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While photographing my laundry remodeling project last summer, I discovered that there are two situations van cleef black earrings replica that are extremely difficult to capture in digital photography: light fixtures, and indoor spaces with windows.


Recently, I wanted to photograph our dining room with a homemade chandelier turned on and a bright, snowy scene showing through a set of windows. I wanted detail in the room, in the light fixture, and in the outdoor snowy scene.


Unfortunately, it is not possible to have it all in a single shot, no matter how much special lighting you have. As you can see in photos 2, 3, 4, and 5, you will lose detail somewhere in the photo no matter what exposure you choose.


The solution to indoor/lighting photography?


1. Set the camera on a tripod.


2. Take three or four exactly placed photos at different exposures: one to capture the detail outside the window, one to capture detail in the light fixture, and one or two to capture detail in the rest of the room.


3. Mash all four photos in Photoshop.


Step 1: How to Mash Different Exposures


To mash photos with different exposures, you'll need an image editing software that works in layers. Photoshop is one of several that do so, and it is the software used here.


Before you "mash," or combine, photos, be sure to make COPIES van cleef and arpels stud earrings replica of the photos you wish to mash. DO NOT work with originals.


Next, layer the photos as follows from darkest to lightest.


1. Open the second darkest photo, select the entire photo with the selection tool and copy.


2. Open the darkest photo and paste the second darkest on top. The second darkest photo will appear above the darkest photo in the layers sidebar.


3. Repeat with second lightest and the lightest photos, pasting them on top of the darker photos. All photos will now appear in the layers sidebar stacked from darkest to lightest.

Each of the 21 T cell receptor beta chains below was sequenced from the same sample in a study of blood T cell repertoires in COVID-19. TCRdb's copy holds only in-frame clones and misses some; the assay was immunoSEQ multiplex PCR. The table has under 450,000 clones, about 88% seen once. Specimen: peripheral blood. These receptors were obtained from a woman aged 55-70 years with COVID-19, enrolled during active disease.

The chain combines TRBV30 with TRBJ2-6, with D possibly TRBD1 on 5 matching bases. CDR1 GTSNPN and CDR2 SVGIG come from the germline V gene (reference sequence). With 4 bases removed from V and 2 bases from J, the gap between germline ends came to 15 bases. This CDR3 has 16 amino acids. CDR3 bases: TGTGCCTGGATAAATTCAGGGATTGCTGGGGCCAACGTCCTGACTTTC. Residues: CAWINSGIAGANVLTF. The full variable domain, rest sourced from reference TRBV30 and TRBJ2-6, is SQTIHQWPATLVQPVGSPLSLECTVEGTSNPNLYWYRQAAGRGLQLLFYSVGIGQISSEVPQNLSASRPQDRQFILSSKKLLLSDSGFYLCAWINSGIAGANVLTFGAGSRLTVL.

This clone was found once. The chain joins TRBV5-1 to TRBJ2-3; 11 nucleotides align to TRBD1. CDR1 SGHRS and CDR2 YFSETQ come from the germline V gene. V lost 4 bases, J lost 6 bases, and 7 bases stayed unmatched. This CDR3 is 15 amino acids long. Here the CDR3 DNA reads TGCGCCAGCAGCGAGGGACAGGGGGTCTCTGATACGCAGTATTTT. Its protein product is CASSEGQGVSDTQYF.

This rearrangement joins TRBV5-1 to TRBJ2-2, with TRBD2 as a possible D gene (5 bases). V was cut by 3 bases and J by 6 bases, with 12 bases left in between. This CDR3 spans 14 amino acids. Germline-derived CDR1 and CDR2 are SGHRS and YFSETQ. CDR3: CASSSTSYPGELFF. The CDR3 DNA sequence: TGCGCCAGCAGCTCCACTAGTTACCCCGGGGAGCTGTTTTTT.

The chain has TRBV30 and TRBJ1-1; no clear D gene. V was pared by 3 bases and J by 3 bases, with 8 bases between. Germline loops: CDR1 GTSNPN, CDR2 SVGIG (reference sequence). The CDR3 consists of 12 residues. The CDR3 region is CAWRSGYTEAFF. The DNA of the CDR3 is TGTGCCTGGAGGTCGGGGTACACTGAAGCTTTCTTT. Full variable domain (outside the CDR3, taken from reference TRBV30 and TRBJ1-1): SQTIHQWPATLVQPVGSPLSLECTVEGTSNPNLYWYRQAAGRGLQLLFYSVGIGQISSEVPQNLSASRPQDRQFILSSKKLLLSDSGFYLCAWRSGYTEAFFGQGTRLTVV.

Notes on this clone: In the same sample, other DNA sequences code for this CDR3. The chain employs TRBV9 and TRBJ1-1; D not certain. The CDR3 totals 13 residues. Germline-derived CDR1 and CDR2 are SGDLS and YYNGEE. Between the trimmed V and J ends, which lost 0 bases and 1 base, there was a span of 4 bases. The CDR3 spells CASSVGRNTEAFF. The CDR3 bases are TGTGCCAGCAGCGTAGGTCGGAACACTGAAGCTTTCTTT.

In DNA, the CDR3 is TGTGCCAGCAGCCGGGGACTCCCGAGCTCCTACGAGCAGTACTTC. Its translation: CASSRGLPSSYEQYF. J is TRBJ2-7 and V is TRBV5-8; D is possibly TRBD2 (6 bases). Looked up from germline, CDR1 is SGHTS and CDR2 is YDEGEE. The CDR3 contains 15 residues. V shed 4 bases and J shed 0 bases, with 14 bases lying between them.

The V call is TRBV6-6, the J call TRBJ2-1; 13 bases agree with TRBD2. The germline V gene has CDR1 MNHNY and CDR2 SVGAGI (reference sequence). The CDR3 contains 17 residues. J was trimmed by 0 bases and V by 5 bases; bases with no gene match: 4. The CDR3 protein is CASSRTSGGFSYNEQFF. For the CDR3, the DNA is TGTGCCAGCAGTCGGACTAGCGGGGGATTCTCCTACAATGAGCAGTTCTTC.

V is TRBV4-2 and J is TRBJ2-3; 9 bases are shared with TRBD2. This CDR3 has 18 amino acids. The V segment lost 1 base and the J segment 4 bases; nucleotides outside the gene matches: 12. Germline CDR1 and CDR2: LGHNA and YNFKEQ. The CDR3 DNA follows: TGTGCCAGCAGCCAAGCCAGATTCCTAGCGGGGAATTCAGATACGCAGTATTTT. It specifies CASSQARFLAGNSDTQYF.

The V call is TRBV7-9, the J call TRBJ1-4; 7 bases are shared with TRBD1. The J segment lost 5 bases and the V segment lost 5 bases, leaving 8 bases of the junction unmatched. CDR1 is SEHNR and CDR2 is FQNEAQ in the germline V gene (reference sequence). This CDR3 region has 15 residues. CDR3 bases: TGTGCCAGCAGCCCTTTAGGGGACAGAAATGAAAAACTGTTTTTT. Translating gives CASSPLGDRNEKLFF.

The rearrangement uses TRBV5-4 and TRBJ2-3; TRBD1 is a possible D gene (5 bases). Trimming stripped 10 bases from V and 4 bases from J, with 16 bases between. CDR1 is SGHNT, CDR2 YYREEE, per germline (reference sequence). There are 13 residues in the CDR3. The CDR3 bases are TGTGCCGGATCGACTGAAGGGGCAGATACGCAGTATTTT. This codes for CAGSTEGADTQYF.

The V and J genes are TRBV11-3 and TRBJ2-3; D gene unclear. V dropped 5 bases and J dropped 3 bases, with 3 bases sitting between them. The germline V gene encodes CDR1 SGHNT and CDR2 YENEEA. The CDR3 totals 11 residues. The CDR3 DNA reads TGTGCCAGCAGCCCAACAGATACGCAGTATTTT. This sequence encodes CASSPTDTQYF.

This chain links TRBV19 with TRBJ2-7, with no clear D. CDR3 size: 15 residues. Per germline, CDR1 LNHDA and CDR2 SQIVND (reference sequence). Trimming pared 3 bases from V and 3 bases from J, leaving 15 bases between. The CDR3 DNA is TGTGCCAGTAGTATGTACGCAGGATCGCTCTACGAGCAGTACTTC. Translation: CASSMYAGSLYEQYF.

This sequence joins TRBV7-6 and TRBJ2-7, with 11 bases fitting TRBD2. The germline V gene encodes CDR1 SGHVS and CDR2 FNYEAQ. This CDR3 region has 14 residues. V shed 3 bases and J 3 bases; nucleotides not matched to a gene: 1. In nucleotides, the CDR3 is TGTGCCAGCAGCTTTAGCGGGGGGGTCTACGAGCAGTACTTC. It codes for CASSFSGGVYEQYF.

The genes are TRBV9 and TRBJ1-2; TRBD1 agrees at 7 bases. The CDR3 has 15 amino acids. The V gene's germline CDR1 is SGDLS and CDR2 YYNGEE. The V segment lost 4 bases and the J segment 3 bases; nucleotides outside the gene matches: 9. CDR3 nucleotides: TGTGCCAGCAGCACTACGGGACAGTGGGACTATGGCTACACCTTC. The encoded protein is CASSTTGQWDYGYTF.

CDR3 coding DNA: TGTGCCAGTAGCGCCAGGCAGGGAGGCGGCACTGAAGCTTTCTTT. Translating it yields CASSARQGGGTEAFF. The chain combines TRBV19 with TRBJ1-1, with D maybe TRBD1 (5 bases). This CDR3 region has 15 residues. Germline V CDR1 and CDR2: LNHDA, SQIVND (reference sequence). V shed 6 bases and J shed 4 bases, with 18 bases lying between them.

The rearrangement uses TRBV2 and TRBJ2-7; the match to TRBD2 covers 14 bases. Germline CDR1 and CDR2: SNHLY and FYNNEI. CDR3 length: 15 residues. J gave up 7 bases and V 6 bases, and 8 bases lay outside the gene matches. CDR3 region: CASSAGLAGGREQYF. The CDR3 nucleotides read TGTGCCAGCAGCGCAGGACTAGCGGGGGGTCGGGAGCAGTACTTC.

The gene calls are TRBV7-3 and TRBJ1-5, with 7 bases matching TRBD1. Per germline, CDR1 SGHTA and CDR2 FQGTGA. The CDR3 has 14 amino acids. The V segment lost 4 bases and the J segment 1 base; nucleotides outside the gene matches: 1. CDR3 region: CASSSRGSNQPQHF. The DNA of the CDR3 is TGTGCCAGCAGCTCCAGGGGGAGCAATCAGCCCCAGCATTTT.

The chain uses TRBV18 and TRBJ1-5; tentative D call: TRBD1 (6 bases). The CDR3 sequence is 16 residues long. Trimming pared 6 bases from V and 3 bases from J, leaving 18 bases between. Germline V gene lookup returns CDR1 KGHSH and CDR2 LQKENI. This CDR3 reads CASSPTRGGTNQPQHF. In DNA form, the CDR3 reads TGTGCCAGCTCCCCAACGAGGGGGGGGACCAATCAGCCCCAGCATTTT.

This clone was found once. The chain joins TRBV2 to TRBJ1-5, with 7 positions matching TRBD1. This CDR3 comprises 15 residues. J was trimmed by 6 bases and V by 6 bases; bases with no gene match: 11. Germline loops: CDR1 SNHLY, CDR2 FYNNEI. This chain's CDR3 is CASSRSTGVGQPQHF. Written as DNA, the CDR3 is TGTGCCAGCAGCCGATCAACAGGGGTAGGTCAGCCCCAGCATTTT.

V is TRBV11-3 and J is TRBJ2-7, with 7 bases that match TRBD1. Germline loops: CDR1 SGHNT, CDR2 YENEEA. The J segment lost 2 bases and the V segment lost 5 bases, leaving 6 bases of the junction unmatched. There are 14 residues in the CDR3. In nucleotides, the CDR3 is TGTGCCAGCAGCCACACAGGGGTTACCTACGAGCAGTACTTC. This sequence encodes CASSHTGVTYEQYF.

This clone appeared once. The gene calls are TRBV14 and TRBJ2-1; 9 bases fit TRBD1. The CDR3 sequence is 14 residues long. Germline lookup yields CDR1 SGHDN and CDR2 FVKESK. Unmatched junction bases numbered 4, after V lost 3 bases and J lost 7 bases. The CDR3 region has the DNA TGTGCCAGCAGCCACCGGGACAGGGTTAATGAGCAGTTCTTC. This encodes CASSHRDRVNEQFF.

Apparently I cannot get the website to understand I am not a bot when I try to reply to the comment so lets reply this way.


Light is light. It is called because the duration is so short but it can be modified with the exactly same methods as any light.


With the light fixture you could either change some serious bulbs in them and only burn them for the time you really need to, not as general illumination or you could screw in one of those E27 socket slaves. Even if you use hot lights in the sockets, the heat will not harm anything if the burn time is short enough.


Balance the exposures. You are the photographer, you do the light. The only lighting level you cannot control is what is outside, what is inside is up to you. I do not know if any digital camera can do double exposures but with film things like the lighting fixtures could be exposed for a much longer time providing the outside light can be somehow shut out.


Digital or film does not matter, the camera is only a tool to capture the light. The same lighting works, the same filters, colors, physics. the thing that differs is that with film you get continuous tones with grain, with digital you get a finite number of tones with pixels.


Do not be fooled into thinking that the camera books contain information that cannot be used with the new fangled digital. Look at pictures by Adams, Cornell, Capa, Cartier Bresson, Hurrell, Leibowitz and a bunch of others and remember that they are not made on a computer, they are real. Recreate the scene and take the picture with your digital and you get the same result.


Photography is about vision and light, it is not about cameras and materials. Think about computers, is it the computer or the person between the keyboard and chair that does the work; the same applies to photography: camera or photographer?


Study the light and you will eventually become one with the scene, study the paints and you become one with the canvas.


I learned a lot about capturing light with a paintbrush, but I need hands on lessons in capturing light with photographic equipment. Here a humbling quote from Ansel Adams: what I know now, any photographer worth his salt could make some beautiful things with pinhole cameras. This is called HDR photography. It will do everything for you.


Using a free HDR tool can get you pretty similar results, without all the complicated hand work. Also, I pretty sure photoshop has a pretty robust HDR tool in it.


THANK YOU! I had to look up HDR cuz I never heard of it before. High Dynamic Range tools let you do what I did automatically, aligning and mashing a range of exposures. Best thing is, there are several free HDR software out there! Newer versions of arpels van cleef earrings replica Photoshop have it as an option, but my Elements 5 doesn Will be downloading one of those free programs soon!

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